Assad regime may be gaining upper hand in Syria
One indication of Syria's confidence is that it has not yet attempted to wreak havoc regionally – a tactic it has employed in the past when feeling threatened.
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The Syrian authorities claim the graffiti is written by Sunnis and indicate the fate of minorities in Syria if the Assad regime is replaced by a state run by Islamic extremists. The opposition, however, maintains the slogans are daubed by Syrian intelligence agents to incite sectarian ill-feeling and to rally the support of minority sects for the regime.Skip to next paragraph
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Since Assad announced a reform package three weeks ago, the regime has used force to try and suppress the street protests. It set a May 15 deadline for the surrender of all those who have committed “unlawful acts.” As of last week, the two sides appeared to have reached a stalemate. The opposition was refusing to back down, but the protest movement seemed to be having difficulties gaining greater momentum. The two key cities of Damascus and Aleppo generally have remained quiet.
Assad regime remains confident
Rifaat Eid, the leader of the small Alawite community in Tripoli in north Lebanon, says that an indication of the regime’s confidence that it could overcome the rebellion is that it has not yet played its regional cards. Mr. Eid was referring to the sometimes malevolent influence that Syria can exert over its neighbors, including Lebanon, Iraq, Jordan, and Israel.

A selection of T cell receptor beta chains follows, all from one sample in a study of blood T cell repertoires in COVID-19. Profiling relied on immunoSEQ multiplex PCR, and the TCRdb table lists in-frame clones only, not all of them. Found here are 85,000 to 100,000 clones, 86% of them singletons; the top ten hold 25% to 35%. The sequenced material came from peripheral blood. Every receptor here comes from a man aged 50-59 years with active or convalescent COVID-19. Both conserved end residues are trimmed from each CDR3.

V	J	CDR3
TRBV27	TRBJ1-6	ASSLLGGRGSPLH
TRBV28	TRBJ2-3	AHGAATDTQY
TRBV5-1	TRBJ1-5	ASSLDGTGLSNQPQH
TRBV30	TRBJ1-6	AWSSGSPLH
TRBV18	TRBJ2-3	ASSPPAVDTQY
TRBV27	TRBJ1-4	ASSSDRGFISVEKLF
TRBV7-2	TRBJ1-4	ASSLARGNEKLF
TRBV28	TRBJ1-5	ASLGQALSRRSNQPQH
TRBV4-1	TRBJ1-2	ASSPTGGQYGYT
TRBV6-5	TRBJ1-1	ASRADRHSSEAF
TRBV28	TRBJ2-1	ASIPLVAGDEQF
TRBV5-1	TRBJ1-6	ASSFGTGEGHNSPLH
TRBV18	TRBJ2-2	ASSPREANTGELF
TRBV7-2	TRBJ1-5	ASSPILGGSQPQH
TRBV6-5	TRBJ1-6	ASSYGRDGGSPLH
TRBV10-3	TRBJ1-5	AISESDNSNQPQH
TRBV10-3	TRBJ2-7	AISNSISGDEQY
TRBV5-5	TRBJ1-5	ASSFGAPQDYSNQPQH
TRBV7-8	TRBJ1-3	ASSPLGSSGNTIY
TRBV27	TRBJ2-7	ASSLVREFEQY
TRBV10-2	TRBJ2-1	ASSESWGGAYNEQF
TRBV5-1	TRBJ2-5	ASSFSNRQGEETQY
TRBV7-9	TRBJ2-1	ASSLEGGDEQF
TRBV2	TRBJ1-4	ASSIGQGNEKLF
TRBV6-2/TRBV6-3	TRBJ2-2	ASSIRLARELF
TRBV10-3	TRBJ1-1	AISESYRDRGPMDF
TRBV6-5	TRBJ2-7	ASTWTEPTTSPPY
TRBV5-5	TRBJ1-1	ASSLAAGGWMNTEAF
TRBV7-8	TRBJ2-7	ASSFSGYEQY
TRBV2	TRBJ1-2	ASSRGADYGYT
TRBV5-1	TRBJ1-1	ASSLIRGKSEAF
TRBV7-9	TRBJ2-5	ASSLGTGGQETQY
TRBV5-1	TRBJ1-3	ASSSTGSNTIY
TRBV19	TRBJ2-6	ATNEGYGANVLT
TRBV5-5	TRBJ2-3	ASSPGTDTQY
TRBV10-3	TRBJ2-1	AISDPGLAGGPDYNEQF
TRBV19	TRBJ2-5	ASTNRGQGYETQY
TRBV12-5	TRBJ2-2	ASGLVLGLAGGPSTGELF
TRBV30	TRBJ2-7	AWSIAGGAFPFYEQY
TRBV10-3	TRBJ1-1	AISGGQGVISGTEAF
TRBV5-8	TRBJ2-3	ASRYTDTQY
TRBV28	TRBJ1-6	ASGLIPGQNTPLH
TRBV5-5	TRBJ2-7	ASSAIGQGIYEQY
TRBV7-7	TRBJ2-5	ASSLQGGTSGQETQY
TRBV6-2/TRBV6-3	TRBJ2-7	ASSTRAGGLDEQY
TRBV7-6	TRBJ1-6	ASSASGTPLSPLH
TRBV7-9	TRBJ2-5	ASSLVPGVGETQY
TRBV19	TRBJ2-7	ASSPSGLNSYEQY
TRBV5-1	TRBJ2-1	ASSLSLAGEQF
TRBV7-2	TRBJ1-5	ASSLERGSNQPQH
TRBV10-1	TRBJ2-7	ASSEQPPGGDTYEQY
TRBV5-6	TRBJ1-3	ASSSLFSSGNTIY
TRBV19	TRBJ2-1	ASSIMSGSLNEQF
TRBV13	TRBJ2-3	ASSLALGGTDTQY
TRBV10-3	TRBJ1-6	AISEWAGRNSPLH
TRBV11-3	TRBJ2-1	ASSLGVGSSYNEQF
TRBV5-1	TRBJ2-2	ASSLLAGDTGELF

“Syria could open the border with Iraq to jihadists, it has influence with Hamas and Hezbollah. It has many cards to play in Lebanon, but the regime has not used any of them which shows that it is confident,” he says.
Even if the regime is able to break the back of the current uprising, Assad will find himself ruling over a changed Syria and facing a serious dilemma, analysts say.
If he introduces meaningful reforms – such as ending the monopoly of the ruling Baath Party, permitting the establishment of political parties, holding regular free and fair elections, curbing the pervasive intelligence apparatus – he risks undermining the regime’s grip on power.
However, if Assad stalls on the reform package, the protests will likely resume and could even turn violent as frustration deepens.
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